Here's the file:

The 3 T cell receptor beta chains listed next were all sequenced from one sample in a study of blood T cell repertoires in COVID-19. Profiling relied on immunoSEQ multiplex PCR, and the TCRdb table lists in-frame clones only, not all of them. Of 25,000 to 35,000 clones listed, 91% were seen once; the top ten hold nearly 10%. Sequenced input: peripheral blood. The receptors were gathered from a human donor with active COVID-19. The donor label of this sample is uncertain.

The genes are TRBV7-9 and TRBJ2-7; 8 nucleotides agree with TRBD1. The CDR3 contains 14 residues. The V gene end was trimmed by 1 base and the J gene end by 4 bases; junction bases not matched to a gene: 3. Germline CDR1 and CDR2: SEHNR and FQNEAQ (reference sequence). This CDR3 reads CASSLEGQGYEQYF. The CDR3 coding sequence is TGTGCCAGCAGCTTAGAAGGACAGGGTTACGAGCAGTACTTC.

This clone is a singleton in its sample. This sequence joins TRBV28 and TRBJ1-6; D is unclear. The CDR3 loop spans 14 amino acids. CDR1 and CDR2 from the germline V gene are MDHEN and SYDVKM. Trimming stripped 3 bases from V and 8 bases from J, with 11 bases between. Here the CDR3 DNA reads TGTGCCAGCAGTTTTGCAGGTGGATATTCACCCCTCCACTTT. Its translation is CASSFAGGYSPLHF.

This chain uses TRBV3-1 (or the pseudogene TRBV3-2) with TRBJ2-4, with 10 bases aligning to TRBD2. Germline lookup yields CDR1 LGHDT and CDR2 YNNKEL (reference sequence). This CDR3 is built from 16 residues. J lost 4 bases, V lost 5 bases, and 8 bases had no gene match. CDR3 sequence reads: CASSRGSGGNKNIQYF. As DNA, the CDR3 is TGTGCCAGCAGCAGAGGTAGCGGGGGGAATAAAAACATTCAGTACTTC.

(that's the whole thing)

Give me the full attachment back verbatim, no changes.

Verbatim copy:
The 3 T cell receptor beta chains listed next were all sequenced from one sample in a study of blood T cell repertoires in COVID-19. Profiling relied on immunoSEQ multiplex PCR, and the TCRdb table lists in-frame clones only, not all of them. Of 25,000 to 35,000 clones listed, 91% were seen once; the top ten hold nearly 10%. Sequenced input: peripheral blood. The receptors were gathered from a human donor with active COVID-19. The donor label of this sample is uncertain.

The genes are TRBV7-9 and TRBJ2-7; 8 nucleotides agree with TRBD1. The CDR3 contains 14 residues. The V gene end was trimmed by 1 base and the J gene end by 4 bases; junction bases not matched to a gene: 3. Germline CDR1 and CDR2: SEHNR and FQNEAQ (reference sequence). This CDR3 reads CASSLEGQGYEQYF. The CDR3 coding sequence is TGTGCCAGCAGCTTAGAAGGACAGGGTTACGAGCAGTACTTC.

This clone is a singleton in its sample. This sequence joins TRBV28 and TRBJ1-6; D is unclear. The CDR3 loop spans 14 amino acids. CDR1 and CDR2 from the germline V gene are MDHEN and SYDVKM. Trimming stripped 3 bases from V and 8 bases from J, with 11 bases between. Here the CDR3 DNA reads TGTGCCAGCAGTTTTGCAGGTGGATATTCACCCCTCCACTTT. Its translation is CASSFAGGYSPLHF.

This chain uses TRBV3-1 (or the pseudogene TRBV3-2) with TRBJ2-4, with 10 bases aligning to TRBD2. Germline lookup yields CDR1 LGHDT and CDR2 YNNKEL (reference sequence). This CDR3 is built from 16 residues. J lost 4 bases, V lost 5 bases, and 8 bases had no gene match. CDR3 sequence reads: CASSRGSGGNKNIQYF. As DNA, the CDR3 is TGTGCCAGCAGCAGAGGTAGCGGGGGGAATAAAAACATTCAGTACTTC.